Digital demand-side platforms (DSPs) have set the bar for what today’s media planners and buyers require. Intuitive user interfaces, easy application of first- and third-party audience data sets, automated workflows and daily reporting of campaign delivery and optimization are becoming table stakes to compete in today’s media business. These platforms are the media planner’s equivalent of logging into Ameritrade daily to manage a stock portfolio vs. waiting for a printed statement at the end of the month in the mail.
A number of digital DSPs have gained widespread adoption by agencies and advertisers. These companies have raised vast sums of private investment and many have recently become publicly traded companies. These are funds they can further invest in best-in-class digital tech platforms.
TV is not standing still in this quickly morphing tech environment and is rapidly adopting programmatic selling platforms to be on par with digital. What was considered highly innovative just six months ago in TV, such as a self-serve dashboard to manage a TV campaign, has now become standard. More importantly, programmatic TV platforms are starting to fuse with digital DSPs to meet the needs of the emerging video planner and buyer. Just as the lines between digital and TV are beginning to blur, and the mix matures, so is the role of the agency and advertiser, planner and buyer. And this more evolved user demands simplicity, integration and cross-platform execution.
We are in the early stages of the fusion of the programmatic TV and digital platforms but the integration will gain speed and accelerate quickly in 2015 because of two drivers: first, the overwhelming demand already exists from advertisers and agencies; second, the back-end technology to automate TV already exists at scale. This fusion will occur in three stages over the next 12-18 months and will follow the model of “do the easy stuff first and save the hardest for last.”
Phase 1: Similar platform user interfaces for digital and TV. This phase is already underway, with a handful of leading agencies and advertisers now managing their digital and TV campaigns with similar user interfaces. From these platforms, reporting and optimization are managed simultaneously, albeit independently.
Phase 2: Integrated user interface through API connections. This next phase provides a common user interface for both digital and TV for cross-platform planning, optimization and reporting. The integration of digital and TV occurs in the background, using standardized APIs for campaign data distribution.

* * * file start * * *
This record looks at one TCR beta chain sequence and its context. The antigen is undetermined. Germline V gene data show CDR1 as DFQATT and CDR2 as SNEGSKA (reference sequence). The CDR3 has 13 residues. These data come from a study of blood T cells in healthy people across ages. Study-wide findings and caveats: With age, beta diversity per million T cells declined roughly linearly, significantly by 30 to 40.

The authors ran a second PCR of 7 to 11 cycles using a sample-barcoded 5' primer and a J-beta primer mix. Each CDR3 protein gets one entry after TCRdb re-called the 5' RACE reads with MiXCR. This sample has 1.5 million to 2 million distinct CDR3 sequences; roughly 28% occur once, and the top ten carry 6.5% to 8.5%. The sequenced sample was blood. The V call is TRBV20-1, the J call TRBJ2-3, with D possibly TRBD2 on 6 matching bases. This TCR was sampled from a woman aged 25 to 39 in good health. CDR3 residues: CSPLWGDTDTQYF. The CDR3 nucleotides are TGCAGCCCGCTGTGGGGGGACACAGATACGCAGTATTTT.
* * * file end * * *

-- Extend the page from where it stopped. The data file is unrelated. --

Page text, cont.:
Phase 3: Common first- and third-party audience data sets. Phase 3 introduces truly cross-platform campaign planning and optimization using first- and third-party data sets that are common to both digital and TV. Additionally, reach and frequency can be managed and optimized cross-platform. Set-top- box, SmartTV and cookie data are used to measure the reach and frequency of the audience targeted daily on both digital and TV.
These phases of cross-platform integration will take us that much closer toward breaking down the proverbial media silos and placing the audience at the center of planning and optimization. It also brings together the inherently complementary strengths of TV and digital—the broad and instantaneous reach of TV with the precision targeting of digital. And both will share in an intuitive campaign user experience with common planning and optimization data and methods that achieve the highest measured outcomes.
The demand from the advertiser and agency community is a resounding holler for greater cross-platform integration, and the fundamental technology to make that happen already exists at scale. This is an important evolution for TV to build on its current stature and retain its singularly key place at the media table.